The Crisis Of The Great Depression, President Franklin D. Roosevelt
“Redlining is the illegal practice of lending institutions of restricting the number of loans or the loan-to-value ratio in certain neighborhoods because of race or ethnic background” (Newell, Santi, Mitchell, 443). During the Great Depression, American federal agencies entered the home mortgage market to bolster the struggling US economy. This is when the U.S. government systematically instituted segregation into the housing market through policies which favored white mortgage applicants over minority mortgage applicants.
In response to this lending crisis of the Great Depression, President Franklin D. Roosevelt signed legislation in 1933 to create the Home Owners’ Loan Corporation (HOLC). The late president’s goal was to create programs to subsidize the cost of mortgages. The HOLC provided Americans with lower interest rates and federally-backed mortgages which offered favorable terms for middle-class homeowners. The government involvement in the private lending prevented millions of hard working Americans from losing their homes during the uncertain financial times that was the Great Depression. Unfortunately, this was only true for qualified Americans. “Eligibility was not neutral on the racial and class composition of homeowners’ neighborhoods, and tied federal funds into supporting and spreading segregation” (Newell, Santi, Mitchell, 440).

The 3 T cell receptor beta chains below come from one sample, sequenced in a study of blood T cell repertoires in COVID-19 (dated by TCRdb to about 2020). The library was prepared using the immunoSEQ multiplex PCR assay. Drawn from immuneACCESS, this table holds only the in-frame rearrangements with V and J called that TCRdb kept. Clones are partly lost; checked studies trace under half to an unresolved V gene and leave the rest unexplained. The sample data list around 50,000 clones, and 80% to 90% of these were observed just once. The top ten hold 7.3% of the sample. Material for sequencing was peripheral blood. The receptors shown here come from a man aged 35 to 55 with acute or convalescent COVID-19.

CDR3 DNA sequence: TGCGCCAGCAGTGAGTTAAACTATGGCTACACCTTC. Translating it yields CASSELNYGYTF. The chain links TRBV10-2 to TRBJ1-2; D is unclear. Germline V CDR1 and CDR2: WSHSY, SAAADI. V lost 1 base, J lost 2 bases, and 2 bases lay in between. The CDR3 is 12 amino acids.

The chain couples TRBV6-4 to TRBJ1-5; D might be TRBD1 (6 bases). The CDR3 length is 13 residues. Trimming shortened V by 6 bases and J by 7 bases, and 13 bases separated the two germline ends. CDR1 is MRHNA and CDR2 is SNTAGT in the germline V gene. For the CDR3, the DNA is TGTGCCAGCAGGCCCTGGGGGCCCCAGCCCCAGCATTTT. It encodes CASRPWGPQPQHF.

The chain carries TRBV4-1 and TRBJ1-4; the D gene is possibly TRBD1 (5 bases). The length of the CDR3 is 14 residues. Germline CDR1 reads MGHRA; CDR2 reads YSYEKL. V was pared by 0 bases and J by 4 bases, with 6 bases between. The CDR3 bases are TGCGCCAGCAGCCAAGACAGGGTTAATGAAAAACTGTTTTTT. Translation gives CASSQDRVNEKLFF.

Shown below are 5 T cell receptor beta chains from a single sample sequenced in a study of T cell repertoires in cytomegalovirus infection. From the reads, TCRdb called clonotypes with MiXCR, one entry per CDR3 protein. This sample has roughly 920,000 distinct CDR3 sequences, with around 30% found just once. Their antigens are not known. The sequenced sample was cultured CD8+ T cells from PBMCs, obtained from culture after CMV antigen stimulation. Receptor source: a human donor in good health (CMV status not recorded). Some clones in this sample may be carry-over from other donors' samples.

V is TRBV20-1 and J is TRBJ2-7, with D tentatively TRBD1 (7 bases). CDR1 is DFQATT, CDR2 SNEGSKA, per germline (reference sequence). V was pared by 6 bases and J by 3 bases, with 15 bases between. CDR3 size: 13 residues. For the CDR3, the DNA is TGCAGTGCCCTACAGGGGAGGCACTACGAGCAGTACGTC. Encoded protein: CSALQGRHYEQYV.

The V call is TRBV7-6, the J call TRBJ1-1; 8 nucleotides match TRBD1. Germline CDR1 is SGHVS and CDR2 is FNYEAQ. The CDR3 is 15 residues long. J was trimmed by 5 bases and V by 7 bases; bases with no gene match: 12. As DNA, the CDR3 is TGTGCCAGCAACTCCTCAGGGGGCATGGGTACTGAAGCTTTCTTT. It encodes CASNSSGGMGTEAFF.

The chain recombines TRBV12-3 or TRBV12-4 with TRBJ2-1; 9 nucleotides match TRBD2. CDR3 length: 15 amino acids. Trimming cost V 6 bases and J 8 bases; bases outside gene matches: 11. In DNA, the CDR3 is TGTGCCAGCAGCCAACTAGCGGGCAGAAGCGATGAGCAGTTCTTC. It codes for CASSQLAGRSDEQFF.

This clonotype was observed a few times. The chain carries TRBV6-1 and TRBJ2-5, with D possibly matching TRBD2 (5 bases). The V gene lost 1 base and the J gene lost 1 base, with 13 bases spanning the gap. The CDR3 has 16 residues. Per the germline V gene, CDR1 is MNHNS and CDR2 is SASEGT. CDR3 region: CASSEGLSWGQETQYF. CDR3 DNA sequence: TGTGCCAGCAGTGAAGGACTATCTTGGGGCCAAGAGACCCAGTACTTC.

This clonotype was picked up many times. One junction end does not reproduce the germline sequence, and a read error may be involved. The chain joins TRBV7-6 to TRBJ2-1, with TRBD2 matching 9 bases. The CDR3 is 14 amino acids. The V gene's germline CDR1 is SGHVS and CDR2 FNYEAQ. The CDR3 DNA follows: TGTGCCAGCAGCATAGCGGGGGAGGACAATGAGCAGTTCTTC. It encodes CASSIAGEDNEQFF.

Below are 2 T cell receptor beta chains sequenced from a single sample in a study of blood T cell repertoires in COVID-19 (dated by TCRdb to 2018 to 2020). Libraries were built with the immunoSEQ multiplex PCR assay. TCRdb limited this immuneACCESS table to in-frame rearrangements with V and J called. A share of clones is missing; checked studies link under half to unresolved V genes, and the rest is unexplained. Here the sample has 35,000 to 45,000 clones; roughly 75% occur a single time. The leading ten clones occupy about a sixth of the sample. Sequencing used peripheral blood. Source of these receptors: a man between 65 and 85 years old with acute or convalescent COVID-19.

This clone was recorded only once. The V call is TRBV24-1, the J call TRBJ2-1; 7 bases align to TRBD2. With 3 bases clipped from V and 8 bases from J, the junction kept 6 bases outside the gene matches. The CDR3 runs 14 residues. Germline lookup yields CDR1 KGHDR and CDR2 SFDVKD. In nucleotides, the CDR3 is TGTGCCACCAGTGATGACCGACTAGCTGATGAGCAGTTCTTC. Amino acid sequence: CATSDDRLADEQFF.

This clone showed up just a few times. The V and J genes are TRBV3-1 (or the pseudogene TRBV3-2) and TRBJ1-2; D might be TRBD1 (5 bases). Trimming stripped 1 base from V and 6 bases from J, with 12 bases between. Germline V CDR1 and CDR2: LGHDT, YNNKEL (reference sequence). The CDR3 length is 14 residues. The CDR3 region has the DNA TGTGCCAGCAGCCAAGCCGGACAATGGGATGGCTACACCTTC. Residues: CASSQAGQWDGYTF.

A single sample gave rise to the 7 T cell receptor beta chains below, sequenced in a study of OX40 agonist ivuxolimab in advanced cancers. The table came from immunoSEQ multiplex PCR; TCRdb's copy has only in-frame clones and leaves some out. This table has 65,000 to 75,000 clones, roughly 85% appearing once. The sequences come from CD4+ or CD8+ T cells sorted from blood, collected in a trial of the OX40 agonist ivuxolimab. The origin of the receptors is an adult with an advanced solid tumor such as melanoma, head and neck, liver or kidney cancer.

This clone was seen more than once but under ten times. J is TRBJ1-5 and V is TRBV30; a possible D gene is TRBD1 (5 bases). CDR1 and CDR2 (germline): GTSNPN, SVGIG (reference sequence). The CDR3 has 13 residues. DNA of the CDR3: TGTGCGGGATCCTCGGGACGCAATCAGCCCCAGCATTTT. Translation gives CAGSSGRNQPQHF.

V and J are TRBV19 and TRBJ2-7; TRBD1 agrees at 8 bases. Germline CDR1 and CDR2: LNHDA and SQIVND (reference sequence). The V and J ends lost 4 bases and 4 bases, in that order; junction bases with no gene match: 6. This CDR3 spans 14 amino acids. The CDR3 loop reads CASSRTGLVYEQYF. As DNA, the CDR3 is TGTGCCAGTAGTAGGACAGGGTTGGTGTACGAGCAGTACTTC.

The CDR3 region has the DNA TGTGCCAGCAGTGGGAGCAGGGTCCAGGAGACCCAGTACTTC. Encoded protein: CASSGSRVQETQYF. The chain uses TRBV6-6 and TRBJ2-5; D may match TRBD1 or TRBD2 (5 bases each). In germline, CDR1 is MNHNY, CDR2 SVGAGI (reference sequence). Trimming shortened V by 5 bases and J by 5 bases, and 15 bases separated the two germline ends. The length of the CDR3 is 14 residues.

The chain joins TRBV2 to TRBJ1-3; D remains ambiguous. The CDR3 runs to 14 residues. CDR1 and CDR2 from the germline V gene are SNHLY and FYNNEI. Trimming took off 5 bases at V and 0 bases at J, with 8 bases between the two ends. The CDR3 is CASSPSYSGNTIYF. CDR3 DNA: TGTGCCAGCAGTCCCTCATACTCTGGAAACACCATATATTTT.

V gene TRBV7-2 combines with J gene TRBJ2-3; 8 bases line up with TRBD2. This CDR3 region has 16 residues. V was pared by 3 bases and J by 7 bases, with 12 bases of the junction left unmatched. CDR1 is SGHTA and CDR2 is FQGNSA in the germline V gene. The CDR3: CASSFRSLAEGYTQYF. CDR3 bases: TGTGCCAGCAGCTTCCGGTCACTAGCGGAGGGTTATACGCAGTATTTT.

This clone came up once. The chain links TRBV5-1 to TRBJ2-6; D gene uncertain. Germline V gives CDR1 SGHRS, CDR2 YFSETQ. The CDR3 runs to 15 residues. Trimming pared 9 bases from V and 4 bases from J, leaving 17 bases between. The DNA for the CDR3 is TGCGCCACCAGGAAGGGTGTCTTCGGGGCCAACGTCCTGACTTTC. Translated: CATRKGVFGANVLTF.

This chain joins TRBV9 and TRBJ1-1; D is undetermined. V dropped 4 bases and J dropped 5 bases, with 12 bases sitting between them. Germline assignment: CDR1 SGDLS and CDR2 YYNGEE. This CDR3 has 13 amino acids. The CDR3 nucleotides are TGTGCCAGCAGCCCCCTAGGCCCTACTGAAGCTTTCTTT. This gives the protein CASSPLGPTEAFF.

Redlining became known as such because lenders would allegedly draw a red line around a neighborhood…